New York: It's nothing new to see public rifts form between Silicon Valley's elite and the press that covers them.

Arguments about "bad faith" reporting or an "unfair" depiction spark on Twitter, lengthy diatribes are published to the medium, and venture capitalists, founders rage-post on Facebook.

Taylor Lorenz who writes for the New York Times (NYT) made a comment on Instagram from a story shared by Steph Korey, co-founder of Away, an online-based luggage company. And this was out of the blue.

Steph is a vocal supporter of other female founders and business leaders whose inherent additional hurdles, brought on by societal expectations, go unappreciated in public discourse about women running startups. She expressed concerns that, due to the drama female founders endure, women will decide not to attempt entrepreneurial endeavours at all.

Lorenz captured a screenshot of one of Korey's messages and shared it on Twitter. Her derisive caption described one of Korey's posts about the impact social media has had on journalism as "incoherent" and referred to Korey as someone who was perpetuating "falsehoods".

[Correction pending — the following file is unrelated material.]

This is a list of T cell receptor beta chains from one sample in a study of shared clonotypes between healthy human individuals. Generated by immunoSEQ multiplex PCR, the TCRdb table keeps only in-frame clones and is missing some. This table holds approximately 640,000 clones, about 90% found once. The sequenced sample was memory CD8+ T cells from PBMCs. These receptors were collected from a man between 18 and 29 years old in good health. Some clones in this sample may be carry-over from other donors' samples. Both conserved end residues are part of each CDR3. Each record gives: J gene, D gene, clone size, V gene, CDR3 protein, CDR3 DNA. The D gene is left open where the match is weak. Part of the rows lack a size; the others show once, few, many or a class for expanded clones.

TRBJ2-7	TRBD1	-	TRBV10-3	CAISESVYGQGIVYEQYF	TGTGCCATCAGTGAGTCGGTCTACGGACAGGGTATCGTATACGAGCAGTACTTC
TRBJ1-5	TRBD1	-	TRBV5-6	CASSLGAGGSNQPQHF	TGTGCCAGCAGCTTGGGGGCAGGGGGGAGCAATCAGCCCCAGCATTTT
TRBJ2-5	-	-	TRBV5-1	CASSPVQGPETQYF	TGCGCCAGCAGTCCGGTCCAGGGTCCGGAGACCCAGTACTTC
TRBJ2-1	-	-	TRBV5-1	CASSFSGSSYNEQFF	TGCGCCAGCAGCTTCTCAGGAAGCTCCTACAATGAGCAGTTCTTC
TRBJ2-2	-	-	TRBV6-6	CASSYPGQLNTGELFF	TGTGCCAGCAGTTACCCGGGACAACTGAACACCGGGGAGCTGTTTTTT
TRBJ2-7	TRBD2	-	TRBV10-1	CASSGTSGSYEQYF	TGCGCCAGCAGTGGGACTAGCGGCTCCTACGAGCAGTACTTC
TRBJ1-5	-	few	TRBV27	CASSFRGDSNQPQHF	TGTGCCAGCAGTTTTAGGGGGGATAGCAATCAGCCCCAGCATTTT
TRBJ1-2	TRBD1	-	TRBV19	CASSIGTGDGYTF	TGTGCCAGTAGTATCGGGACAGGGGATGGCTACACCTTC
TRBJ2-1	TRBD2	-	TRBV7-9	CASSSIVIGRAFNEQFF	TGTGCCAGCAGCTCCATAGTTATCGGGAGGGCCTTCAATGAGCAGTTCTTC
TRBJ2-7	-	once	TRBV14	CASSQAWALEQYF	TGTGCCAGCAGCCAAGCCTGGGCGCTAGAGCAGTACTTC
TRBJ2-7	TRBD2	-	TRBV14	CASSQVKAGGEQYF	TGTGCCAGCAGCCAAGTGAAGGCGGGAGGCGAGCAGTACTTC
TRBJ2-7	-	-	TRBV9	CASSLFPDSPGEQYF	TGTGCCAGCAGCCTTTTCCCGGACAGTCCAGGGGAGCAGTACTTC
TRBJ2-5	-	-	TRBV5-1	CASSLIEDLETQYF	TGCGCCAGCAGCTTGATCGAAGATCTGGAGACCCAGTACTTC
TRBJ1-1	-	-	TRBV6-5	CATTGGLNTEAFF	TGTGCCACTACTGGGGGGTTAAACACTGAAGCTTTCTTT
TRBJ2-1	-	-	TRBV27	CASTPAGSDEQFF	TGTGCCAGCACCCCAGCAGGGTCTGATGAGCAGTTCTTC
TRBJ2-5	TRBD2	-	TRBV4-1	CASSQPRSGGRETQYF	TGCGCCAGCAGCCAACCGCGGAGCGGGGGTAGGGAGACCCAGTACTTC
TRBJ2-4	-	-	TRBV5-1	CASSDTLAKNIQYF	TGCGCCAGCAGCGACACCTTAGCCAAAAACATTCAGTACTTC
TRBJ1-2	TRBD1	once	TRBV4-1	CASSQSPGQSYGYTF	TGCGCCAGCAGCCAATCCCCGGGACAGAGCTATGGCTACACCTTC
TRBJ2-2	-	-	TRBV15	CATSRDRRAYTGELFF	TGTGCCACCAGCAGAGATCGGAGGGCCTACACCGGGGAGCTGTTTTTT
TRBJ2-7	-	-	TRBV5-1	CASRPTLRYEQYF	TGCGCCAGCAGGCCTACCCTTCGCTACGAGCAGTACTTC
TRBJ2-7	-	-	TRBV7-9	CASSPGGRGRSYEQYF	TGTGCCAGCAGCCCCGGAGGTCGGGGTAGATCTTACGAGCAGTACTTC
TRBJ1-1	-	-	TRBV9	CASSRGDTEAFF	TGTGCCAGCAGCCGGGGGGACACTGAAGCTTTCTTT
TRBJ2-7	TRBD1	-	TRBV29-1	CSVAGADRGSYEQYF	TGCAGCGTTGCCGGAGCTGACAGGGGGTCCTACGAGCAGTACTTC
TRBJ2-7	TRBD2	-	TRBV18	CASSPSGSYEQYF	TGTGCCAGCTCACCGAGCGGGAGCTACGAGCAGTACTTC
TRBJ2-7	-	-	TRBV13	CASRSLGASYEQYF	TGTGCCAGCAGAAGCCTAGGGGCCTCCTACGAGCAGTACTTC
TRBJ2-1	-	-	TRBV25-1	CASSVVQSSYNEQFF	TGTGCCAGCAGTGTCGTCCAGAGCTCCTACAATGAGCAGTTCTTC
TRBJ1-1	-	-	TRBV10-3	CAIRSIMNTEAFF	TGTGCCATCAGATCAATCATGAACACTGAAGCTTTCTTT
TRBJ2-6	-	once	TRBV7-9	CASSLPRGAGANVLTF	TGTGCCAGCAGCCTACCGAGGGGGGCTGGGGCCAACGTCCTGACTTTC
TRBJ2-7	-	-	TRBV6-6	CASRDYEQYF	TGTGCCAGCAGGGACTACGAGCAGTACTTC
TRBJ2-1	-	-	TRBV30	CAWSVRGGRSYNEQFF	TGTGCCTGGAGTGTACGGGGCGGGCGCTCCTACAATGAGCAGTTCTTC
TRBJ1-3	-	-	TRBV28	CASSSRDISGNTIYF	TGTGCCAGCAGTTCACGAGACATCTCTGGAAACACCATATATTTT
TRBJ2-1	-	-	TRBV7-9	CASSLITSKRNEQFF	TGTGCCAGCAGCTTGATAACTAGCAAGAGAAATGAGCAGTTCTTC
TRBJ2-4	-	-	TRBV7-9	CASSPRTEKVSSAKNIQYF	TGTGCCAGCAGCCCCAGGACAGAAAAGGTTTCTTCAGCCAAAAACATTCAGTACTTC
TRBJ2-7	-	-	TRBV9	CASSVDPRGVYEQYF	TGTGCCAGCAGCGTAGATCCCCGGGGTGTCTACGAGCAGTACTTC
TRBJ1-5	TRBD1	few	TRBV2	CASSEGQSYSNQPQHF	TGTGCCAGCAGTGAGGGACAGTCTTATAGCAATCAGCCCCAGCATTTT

Lorenz’s long Twitter thread complaining about criticism from venture capitalists piqued the interest of investor Balaji Srinivasan.

The tweet that sparked Lorenz’s thread was a post in which Srinivasan called Lorenz a “disgraceful journalist.” But Lorenz failed to mention that the tweet was a sarcastic re-rendering of what Lorenz herself had posted earlier in the day, about a tech CEO.

That criticism led Srinivasan, a tech founder who opened a genetics company called Counsyl, to respond to Lorenz.

In the reply, Srinivasan challenged the claim that Korey's post was “incoherent”, and criticised Lorenz for the ironic choice to chastise a female founder's public conversation about the hassles of being constantly chastised as a female founder.

Srinivasan also highlighted the potential that Lorenz's post could violate the NYT rules on employee use of social media.

A day later, Lorenz posted on Twitter, explaining that she was a victim of verbal attacks by VCs and other people in the tech industry on the Clubhouse app.

She complained that venture capitalists want to “destroy her career” — because they criticised Lorenz on social media.

Lorenz cut off the screenshot of Srinivasan’s original tweet, making it look like the criticism came out of nowhere and not as a response to Lorenz’s similar message about the Away Luggage CEO.

In addition to all the negativity, Lorenz also reported being a victim of threats and hacking attempts on her online accounts.

All of this has triggered a Twitter debate between journalists. Lorenz and Srinivasan have been at loggerheads since then.